Issue Twenty-Four - Summer 2014

Stir Crazy

By Sarah Carleton

Eight days of rain and he’s climbing the door jambs,
bare feet and spine wedged against the molding,
clothing strewn below.
He inches up: Mommy, look at me!

Going out doesn’t help.
The grocery store makes him rage—
Ten aisles, 36 kinds of gum,
and the registers beep! Beep! Beep!

Day nine, we hike under a hot grey sky,
brushing against poison ivy and teenagers.
It’s the rainforest, a jungle full of spies.

We cross a stone wall that dams
green bottles, logs, stagnant algae,
sticks and crunched cans.
On the drop-down side it lets loose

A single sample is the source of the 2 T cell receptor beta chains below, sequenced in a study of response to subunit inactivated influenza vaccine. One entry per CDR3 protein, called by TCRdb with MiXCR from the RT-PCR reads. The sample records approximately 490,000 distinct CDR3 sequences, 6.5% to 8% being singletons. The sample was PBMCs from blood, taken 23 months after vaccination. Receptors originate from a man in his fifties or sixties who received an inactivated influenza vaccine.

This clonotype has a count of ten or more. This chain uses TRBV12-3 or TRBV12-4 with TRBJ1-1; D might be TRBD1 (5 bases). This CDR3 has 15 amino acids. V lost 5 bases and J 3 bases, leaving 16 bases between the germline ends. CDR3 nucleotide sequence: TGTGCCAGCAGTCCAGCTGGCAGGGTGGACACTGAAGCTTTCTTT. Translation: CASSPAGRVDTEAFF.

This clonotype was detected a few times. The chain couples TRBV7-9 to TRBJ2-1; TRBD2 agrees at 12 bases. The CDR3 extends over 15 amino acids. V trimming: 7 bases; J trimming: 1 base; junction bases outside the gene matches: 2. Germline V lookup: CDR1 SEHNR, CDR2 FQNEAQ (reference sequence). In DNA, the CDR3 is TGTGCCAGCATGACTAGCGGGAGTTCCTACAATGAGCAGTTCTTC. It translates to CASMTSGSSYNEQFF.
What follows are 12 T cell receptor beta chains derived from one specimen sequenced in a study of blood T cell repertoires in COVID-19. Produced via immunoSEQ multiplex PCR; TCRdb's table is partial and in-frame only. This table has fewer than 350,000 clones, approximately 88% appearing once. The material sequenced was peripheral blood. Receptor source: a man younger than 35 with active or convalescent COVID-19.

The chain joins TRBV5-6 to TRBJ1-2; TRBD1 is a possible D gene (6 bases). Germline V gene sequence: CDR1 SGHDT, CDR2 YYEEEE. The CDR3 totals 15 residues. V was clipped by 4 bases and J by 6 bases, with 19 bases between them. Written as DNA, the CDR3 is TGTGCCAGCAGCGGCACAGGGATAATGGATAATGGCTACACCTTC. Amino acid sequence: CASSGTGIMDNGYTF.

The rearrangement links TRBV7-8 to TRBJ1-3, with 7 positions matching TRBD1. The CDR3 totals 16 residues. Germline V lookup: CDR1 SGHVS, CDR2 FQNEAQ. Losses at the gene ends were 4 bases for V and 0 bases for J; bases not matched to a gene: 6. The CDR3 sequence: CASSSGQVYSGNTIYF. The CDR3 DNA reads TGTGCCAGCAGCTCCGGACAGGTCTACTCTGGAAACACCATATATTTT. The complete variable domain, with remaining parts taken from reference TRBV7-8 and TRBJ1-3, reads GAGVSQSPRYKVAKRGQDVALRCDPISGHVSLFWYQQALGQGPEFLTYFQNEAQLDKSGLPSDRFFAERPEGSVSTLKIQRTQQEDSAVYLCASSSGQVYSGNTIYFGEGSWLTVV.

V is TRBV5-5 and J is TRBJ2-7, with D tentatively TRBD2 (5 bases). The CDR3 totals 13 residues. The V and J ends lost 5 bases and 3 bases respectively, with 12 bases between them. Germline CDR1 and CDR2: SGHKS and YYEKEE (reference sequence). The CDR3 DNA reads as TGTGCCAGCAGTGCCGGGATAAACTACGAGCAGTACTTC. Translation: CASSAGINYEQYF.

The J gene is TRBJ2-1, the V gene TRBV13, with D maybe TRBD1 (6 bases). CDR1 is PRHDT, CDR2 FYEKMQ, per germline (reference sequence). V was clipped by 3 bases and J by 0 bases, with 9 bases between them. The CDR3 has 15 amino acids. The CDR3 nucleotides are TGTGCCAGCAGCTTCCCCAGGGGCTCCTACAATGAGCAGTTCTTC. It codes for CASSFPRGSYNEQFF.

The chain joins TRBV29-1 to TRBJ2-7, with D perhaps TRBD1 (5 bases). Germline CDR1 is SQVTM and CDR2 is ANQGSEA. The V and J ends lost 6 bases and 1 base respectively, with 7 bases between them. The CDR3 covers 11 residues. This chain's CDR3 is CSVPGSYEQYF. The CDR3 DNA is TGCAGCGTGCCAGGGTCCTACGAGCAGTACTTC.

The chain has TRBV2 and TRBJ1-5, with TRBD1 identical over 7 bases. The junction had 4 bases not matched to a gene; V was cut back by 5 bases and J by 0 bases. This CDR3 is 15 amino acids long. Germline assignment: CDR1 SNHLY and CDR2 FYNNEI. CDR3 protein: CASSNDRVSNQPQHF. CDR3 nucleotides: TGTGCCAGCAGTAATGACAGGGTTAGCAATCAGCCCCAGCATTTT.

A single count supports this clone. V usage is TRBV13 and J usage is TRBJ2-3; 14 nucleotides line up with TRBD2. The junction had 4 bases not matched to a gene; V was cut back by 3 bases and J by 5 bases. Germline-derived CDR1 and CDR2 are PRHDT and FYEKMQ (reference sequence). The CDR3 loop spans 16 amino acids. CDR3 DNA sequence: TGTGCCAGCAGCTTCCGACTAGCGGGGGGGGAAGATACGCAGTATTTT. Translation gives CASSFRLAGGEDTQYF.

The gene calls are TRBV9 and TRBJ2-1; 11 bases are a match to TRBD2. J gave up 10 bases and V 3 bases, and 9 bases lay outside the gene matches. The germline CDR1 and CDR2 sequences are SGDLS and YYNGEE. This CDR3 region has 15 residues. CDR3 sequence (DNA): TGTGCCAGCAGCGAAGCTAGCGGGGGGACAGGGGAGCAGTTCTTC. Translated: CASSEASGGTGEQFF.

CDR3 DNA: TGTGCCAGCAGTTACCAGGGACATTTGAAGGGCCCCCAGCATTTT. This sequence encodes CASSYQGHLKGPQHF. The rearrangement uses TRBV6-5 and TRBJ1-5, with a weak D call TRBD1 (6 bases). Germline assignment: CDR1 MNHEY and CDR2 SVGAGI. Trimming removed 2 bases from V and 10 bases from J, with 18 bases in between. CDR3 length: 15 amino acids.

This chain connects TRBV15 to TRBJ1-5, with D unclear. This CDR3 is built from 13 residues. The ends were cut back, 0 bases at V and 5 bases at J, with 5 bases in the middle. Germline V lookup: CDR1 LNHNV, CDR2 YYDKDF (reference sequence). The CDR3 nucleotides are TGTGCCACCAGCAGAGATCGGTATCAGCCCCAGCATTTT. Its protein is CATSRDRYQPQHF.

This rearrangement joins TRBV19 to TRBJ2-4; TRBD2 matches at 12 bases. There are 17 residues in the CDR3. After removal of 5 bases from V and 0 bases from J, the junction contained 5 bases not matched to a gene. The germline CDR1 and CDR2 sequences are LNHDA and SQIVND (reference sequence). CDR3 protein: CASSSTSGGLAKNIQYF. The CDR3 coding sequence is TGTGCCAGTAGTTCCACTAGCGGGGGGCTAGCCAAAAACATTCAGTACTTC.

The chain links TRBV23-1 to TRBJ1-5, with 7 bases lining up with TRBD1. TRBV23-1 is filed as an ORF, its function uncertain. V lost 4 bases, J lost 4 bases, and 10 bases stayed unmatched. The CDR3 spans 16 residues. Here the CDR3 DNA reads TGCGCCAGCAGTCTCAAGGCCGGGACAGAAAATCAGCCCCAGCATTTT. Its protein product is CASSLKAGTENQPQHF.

a pounding muddy gush.

We edge past a guy with a nylon line
and a wiggly fish. Dodging bombs, we dash
around plastic bags, berry-bush prickles,
coffee-cup jackets and crane poop.

My son runs ahead. The path widens,
and the roar I thought was traffic
turns out to be the river—crashing rapid,
brown, smashing the edges off of boulders,
so deafening and angry it calms him.
He watches.

Copyright 2014 Carleton